Run Time: 1h 26min
3 Frames out of 5
By: Shari K. Green
Directed by: Darrell Roodt
Starring: Reine Swart, Brandon Auret and Thandi Puren
Screenplay: Tarryn-Tanille Prinsloo
Producers: Andre Frauenstein Snr, Samuel Frauenstein
Uncork’d Entertainment brings director Darrell Roodt’s vision of a horrific and twisted fairy tale for you to watch, available today on all platforms of VOD.
I liked the film, overall, but it’s hard to root for or feel too sorry for the main character, Chloe (Swart) who has just given birth to little Liam and is now doing everything she can do to stop herself from killing him. Why it’s hard to root for her is, though attempted, you never get a real liking for her. Instead, you feel more for her mother, Ruby (Puren), who is trying to bury her sordid past and makeup to her daughter whom she was anything but loving to. That’s not to say you’re not going to like the film or buy into the characters. All boxes for a great horror are checked and there are two scream queens here, in Swart and Puren and in a few scenes they’re battling it out for top position if they were so interested. They’re both magnificent in their roles.
Chloe is from Eden Rock, a town that has a terrible past. The story is introduced to us by a woman narrating, complete with sound effects that set the tone, the story of what the British soldiers did to the women of Eden Rock in 1901 while their husbands were away. They locked them in concentration camps, raped them and if any of the women had children, the priest and a midwife would take the child and kill it to save its soul from damnation. These scenes will have you on edge and squirming at the thought of what these women and their babies went through.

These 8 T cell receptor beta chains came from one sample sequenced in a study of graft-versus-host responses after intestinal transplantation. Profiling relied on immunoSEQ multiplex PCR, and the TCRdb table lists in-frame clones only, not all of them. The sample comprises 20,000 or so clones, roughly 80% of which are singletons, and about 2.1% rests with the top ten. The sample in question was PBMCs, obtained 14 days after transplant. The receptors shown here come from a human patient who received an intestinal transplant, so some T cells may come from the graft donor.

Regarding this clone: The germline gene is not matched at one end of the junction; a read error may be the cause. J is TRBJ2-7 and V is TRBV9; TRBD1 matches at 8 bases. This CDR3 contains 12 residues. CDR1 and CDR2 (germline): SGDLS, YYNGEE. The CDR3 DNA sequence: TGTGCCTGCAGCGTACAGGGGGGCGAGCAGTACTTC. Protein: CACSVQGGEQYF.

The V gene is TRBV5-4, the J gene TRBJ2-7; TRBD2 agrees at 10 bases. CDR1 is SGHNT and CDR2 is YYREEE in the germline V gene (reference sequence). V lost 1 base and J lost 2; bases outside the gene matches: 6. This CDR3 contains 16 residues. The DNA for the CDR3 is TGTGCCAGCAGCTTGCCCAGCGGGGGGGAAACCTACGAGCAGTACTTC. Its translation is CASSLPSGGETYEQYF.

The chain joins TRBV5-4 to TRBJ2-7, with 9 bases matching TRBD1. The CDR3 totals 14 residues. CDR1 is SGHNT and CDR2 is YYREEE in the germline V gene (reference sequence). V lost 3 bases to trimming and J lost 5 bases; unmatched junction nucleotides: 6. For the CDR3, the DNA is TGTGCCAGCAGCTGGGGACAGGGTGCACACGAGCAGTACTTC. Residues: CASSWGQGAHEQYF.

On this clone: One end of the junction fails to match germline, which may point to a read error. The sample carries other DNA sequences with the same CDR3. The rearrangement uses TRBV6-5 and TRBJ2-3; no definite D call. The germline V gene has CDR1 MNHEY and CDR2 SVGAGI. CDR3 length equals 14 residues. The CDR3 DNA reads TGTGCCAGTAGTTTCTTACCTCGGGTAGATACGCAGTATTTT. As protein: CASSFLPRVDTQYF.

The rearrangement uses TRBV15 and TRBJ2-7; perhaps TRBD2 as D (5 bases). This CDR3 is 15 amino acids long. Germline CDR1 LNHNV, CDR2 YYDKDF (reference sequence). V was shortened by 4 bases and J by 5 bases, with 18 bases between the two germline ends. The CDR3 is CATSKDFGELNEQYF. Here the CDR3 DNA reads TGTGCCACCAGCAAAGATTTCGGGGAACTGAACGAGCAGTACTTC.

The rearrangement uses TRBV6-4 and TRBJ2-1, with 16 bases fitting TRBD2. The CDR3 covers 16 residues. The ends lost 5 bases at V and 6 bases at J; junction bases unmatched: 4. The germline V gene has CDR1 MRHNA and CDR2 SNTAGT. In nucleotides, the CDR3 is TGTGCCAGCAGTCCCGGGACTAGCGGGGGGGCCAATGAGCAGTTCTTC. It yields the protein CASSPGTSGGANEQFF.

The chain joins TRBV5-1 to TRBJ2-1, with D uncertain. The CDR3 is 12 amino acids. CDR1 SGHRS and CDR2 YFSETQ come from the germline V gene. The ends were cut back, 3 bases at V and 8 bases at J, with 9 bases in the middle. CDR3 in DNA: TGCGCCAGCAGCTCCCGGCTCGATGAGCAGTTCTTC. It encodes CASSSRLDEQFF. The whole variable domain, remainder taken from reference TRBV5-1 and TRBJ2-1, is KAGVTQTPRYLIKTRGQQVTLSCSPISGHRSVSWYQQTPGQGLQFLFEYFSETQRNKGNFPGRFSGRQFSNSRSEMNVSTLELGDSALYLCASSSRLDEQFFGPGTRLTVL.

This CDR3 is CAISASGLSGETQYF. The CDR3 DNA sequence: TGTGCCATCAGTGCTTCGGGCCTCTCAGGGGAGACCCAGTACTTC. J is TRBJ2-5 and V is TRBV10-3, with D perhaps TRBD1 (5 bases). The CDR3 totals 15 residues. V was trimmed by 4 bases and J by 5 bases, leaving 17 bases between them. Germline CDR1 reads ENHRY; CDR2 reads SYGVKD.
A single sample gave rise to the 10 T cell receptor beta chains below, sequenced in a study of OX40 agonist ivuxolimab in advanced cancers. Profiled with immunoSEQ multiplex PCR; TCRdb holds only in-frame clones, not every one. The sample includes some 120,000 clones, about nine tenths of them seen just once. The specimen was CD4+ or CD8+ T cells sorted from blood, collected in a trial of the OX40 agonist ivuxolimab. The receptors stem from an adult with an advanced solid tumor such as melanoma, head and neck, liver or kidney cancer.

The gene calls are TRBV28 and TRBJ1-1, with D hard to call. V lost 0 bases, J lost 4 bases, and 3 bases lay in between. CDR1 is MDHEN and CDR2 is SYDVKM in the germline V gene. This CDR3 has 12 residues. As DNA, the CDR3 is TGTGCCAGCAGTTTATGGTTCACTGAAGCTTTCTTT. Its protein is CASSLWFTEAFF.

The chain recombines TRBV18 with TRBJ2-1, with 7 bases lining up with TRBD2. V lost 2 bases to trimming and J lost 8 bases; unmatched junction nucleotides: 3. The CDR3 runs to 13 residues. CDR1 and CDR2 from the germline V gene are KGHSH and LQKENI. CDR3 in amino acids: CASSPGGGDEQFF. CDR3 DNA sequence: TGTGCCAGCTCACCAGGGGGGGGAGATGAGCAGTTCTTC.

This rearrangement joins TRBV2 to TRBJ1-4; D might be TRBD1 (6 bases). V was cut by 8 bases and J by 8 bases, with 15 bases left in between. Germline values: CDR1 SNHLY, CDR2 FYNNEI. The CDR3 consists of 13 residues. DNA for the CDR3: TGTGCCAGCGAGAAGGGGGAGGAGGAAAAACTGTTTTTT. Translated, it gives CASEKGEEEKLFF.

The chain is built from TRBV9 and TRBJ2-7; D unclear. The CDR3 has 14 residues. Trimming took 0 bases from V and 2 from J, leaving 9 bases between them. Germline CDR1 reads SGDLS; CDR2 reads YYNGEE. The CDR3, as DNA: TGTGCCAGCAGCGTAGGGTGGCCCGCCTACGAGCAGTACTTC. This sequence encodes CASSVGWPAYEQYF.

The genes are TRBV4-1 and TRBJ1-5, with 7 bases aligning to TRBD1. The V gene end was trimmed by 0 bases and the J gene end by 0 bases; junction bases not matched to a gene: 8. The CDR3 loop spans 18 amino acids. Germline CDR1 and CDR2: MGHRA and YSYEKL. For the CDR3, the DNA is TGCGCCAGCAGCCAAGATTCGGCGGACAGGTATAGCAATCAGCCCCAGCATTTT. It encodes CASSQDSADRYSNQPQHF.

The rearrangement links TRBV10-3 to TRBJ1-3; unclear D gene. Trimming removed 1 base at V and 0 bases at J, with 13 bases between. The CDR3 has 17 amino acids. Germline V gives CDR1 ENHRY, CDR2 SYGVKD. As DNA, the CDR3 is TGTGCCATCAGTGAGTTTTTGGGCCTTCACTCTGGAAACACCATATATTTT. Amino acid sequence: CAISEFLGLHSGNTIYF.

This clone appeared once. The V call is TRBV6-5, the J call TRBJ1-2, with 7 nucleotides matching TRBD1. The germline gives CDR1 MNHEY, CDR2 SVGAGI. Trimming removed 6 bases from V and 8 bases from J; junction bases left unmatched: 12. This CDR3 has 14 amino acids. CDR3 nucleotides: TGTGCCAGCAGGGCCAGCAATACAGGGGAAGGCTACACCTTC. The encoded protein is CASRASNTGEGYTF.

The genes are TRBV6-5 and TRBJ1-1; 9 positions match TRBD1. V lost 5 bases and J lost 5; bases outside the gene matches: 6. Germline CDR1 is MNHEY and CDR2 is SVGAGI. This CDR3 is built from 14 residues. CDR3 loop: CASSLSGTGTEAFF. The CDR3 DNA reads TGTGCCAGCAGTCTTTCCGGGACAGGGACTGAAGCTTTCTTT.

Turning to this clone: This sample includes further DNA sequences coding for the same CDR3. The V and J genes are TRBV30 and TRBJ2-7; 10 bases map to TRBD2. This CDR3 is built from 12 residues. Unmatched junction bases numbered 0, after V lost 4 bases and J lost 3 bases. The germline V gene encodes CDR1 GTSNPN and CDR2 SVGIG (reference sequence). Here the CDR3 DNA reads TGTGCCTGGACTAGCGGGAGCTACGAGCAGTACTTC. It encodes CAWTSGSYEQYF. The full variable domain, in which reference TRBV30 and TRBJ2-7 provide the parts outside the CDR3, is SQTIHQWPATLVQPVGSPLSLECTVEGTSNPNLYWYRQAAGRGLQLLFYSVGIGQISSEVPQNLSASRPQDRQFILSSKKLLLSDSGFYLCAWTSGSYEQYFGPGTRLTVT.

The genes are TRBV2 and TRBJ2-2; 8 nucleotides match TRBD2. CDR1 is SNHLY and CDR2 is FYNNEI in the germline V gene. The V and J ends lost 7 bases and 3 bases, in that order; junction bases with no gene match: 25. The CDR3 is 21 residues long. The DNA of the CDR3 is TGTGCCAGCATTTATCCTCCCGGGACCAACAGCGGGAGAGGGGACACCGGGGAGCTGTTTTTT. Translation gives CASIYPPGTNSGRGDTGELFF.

Chloe had left her mother and Eden Rock, but she needs help and Ruby has taken her back in. It’s not hard to put two and two together and see that since it’s the same town and that babies are involved that a haunting is about to happen. Chloe has rejected her baby and Ruby takes it upon herself to try and get her some help as she falls deeper and deeper into depression. Chloe’s mood darkens when horrible visions of Eden Rock’s midwife begin to assault her. She becomes more aggressive while protecting the child. As the visions have shown the intentions of the midwife which is to see the child is killed.
Ruby decides to get some help from a therapist who’s also an old friend named Dr. Reed. He believes Chloe’s issues are just hormonal. He suggests and encourages Chloe to do as the visions suggest. Maybe he knows more than he’s letting on? His demeanor will lead you to think there’s something not quite right with him. Actor Brandon Auret does a superb job of bringing the creepy character to life. Even with his help or maybe because of it, Chloe grows uglier and more unhinged. She admits she’s a black hole; feels empty inside. A simple case of the baby blues hardly leads to what happens to this young woman and those around her.
The movie is good. I enjoyed the sound design tremendously. Spine-chilling sounds such as creaking floorboards, screeching, the crackle of a fire, shrieks and screams all helped in shaping the overall cadence and allows the audience to feel the pulse without missing a beat. Manipulative camera angles and adequate editing assisted considerably in the broad understanding of both Chloe’s and Ruby’s plight while keeping in mind that poor Liam’s soul is on the line. I close with this last thought. These two wonderful actresses, one playing a woman who’s desperately trying to reconnect with her child and one who’s doing everything she can to stay connected with the world, are tremendous. It would be a shame not to see a lot more of them in the future. I hope we do.
Theaters where you can currently see The Lullaby:
Phoenix – Valley Art
Los Angeles – Laemmle Music Hall
Philadelphia – PFS Roxy Theater
Chicago – Facets Cinematheque
Atlanta – Plaza Theater
Dallas – Texas Theater
Cleveland – Cedar Lee Cinemas
San Francisco – Roxie Theater
Miami – Cinema Paradiso
Denver – SIE Film Center